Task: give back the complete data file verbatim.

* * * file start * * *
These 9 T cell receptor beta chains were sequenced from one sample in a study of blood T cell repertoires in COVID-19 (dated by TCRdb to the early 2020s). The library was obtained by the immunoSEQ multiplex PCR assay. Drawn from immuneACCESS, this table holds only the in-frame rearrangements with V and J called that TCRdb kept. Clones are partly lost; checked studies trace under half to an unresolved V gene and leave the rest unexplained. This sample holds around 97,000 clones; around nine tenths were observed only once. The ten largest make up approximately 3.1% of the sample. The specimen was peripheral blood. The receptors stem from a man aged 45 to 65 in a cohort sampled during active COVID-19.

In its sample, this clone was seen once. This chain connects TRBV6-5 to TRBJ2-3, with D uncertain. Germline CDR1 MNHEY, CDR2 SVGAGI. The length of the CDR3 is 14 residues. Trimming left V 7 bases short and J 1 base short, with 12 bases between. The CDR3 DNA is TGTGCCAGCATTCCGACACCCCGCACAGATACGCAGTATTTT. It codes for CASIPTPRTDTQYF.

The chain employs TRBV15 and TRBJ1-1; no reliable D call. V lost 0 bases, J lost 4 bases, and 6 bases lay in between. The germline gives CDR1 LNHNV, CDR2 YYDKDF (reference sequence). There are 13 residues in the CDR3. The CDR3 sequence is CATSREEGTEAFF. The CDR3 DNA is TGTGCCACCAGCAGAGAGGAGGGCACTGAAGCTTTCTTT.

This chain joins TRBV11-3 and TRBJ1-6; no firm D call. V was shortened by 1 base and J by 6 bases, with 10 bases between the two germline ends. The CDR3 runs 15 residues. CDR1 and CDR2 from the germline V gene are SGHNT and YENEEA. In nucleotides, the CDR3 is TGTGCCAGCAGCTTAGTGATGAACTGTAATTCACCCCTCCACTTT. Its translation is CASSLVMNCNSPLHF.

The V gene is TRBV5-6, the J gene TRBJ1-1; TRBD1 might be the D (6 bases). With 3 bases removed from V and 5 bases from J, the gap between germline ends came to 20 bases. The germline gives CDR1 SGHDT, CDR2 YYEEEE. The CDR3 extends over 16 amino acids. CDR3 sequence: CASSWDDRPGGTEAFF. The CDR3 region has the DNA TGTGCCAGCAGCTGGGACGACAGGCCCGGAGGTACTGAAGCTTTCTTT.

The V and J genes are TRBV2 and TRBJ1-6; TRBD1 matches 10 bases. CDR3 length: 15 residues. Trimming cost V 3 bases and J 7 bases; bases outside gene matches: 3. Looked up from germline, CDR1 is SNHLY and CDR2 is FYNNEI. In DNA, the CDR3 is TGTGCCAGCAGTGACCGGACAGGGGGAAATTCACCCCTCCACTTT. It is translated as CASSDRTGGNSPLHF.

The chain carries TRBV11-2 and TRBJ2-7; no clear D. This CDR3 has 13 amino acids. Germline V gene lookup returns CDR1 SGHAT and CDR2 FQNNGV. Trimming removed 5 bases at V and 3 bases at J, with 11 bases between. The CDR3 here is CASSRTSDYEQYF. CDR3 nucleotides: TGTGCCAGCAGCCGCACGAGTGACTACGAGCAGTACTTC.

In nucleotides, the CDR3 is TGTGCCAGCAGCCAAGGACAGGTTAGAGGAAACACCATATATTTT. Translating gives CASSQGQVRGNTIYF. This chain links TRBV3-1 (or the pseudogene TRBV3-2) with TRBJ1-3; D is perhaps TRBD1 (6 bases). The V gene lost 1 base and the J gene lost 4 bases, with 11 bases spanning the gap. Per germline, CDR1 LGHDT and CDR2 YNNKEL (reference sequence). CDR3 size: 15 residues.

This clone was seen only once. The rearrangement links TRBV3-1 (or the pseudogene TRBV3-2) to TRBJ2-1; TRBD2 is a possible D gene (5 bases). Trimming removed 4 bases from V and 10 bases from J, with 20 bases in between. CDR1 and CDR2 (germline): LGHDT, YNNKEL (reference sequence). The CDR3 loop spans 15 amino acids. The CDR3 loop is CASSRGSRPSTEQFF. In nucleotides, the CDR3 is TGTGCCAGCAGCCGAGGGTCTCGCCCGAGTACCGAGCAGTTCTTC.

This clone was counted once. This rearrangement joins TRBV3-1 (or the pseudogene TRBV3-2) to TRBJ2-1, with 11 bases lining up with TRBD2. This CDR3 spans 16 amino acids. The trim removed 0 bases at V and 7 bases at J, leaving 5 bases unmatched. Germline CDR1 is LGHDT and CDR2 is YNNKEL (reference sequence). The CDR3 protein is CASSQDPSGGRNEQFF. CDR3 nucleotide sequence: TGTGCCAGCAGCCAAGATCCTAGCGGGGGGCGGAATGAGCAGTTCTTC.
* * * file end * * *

These 9 T cell receptor beta chains were sequenced from one sample in a study of blood T cell repertoires in COVID-19 (dated by TCRdb to the early 2020s). The library was obtained by the immunoSEQ multiplex PCR assay. Drawn from immuneACCESS, this table holds only the in-frame rearrangements with V and J called that TCRdb kept. Clones are partly lost; checked studies trace under half to an unresolved V gene and leave the rest unexplained. This sample holds around 97,000 clones; around nine tenths were observed only once. The ten largest make up approximately 3.1% of the sample. The specimen was peripheral blood. The receptors stem from a man aged 45 to 65 in a cohort sampled during active COVID-19.

In its sample, this clone was seen once. This chain connects TRBV6-5 to TRBJ2-3, with D uncertain. Germline CDR1 MNHEY, CDR2 SVGAGI. The length of the CDR3 is 14 residues. Trimming left V 7 bases short and J 1 base short, with 12 bases between. The CDR3 DNA is TGTGCCAGCATTCCGACACCCCGCACAGATACGCAGTATTTT. It codes for CASIPTPRTDTQYF.

The chain employs TRBV15 and TRBJ1-1; no reliable D call. V lost 0 bases, J lost 4 bases, and 6 bases lay in between. The germline gives CDR1 LNHNV, CDR2 YYDKDF (reference sequence). There are 13 residues in the CDR3. The CDR3 sequence is CATSREEGTEAFF. The CDR3 DNA is TGTGCCACCAGCAGAGAGGAGGGCACTGAAGCTTTCTTT.

This chain joins TRBV11-3 and TRBJ1-6; no firm D call. V was shortened by 1 base and J by 6 bases, with 10 bases between the two germline ends. The CDR3 runs 15 residues. CDR1 and CDR2 from the germline V gene are SGHNT and YENEEA. In nucleotides, the CDR3 is TGTGCCAGCAGCTTAGTGATGAACTGTAATTCACCCCTCCACTTT. Its translation is CASSLVMNCNSPLHF.

The V gene is TRBV5-6, the J gene TRBJ1-1; TRBD1 might be the D (6 bases). With 3 bases removed from V and 5 bases from J, the gap between germline ends came to 20 bases. The germline gives CDR1 SGHDT, CDR2 YYEEEE. The CDR3 extends over 16 amino acids. CDR3 sequence: CASSWDDRPGGTEAFF. The CDR3 region has the DNA TGTGCCAGCAGCTGGGACGACAGGCCCGGAGGTACTGAAGCTTTCTTT.

The V and J genes are TRBV2 and TRBJ1-6; TRBD1 matches 10 bases. CDR3 length: 15 residues. Trimming cost V 3 bases and J 7 bases; bases outside gene matches: 3. Looked up from germline, CDR1 is SNHLY and CDR2 is FYNNEI. In DNA, the CDR3 is TGTGCCAGCAGTGACCGGACAGGGGGAAATTCACCCCTCCACTTT. It is translated as CASSDRTGGNSPLHF.

The chain carries TRBV11-2 and TRBJ2-7; no clear D. This CDR3 has 13 amino acids. Germline V gene lookup returns CDR1 SGHAT and CDR2 FQNNGV. Trimming removed 5 bases at V and 3 bases at J, with 11 bases between. The CDR3 here is CASSRTSDYEQYF. CDR3 nucleotides: TGTGCCAGCAGCCGCACGAGTGACTACGAGCAGTACTTC.

In nucleotides, the CDR3 is TGTGCCAGCAGCCAAGGACAGGTTAGAGGAAACACCATATATTTT. Translating gives CASSQGQVRGNTIYF. This chain links TRBV3-1 (or the pseudogene TRBV3-2) with TRBJ1-3; D is perhaps TRBD1 (6 bases). The V gene lost 1 base and the J gene lost 4 bases, with 11 bases spanning the gap. Per germline, CDR1 LGHDT and CDR2 YNNKEL (reference sequence). CDR3 size: 15 residues.

This clone was seen only once. The rearrangement links TRBV3-1 (or the pseudogene TRBV3-2) to TRBJ2-1; TRBD2 is a possible D gene (5 bases). Trimming removed 4 bases from V and 10 bases from J, with 20 bases in between. CDR1 and CDR2 (germline): LGHDT, YNNKEL (reference sequence). The CDR3 loop spans 15 amino acids. The CDR3 loop is CASSRGSRPSTEQFF. In nucleotides, the CDR3 is TGTGCCAGCAGCCGAGGGTCTCGCCCGAGTACCGAGCAGTTCTTC.

This clone was counted once. This rearrangement joins TRBV3-1 (or the pseudogene TRBV3-2) to TRBJ2-1, with 11 bases lining up with TRBD2. This CDR3 spans 16 amino acids. The trim removed 0 bases at V and 7 bases at J, leaving 5 bases unmatched. Germline CDR1 is LGHDT and CDR2 is YNNKEL (reference sequence). The CDR3 protein is CASSQDPSGGRNEQFF. CDR3 nucleotide sequence: TGTGCCAGCAGCCAAGATCCTAGCGGGGGGCGGAATGAGCAGTTCTTC.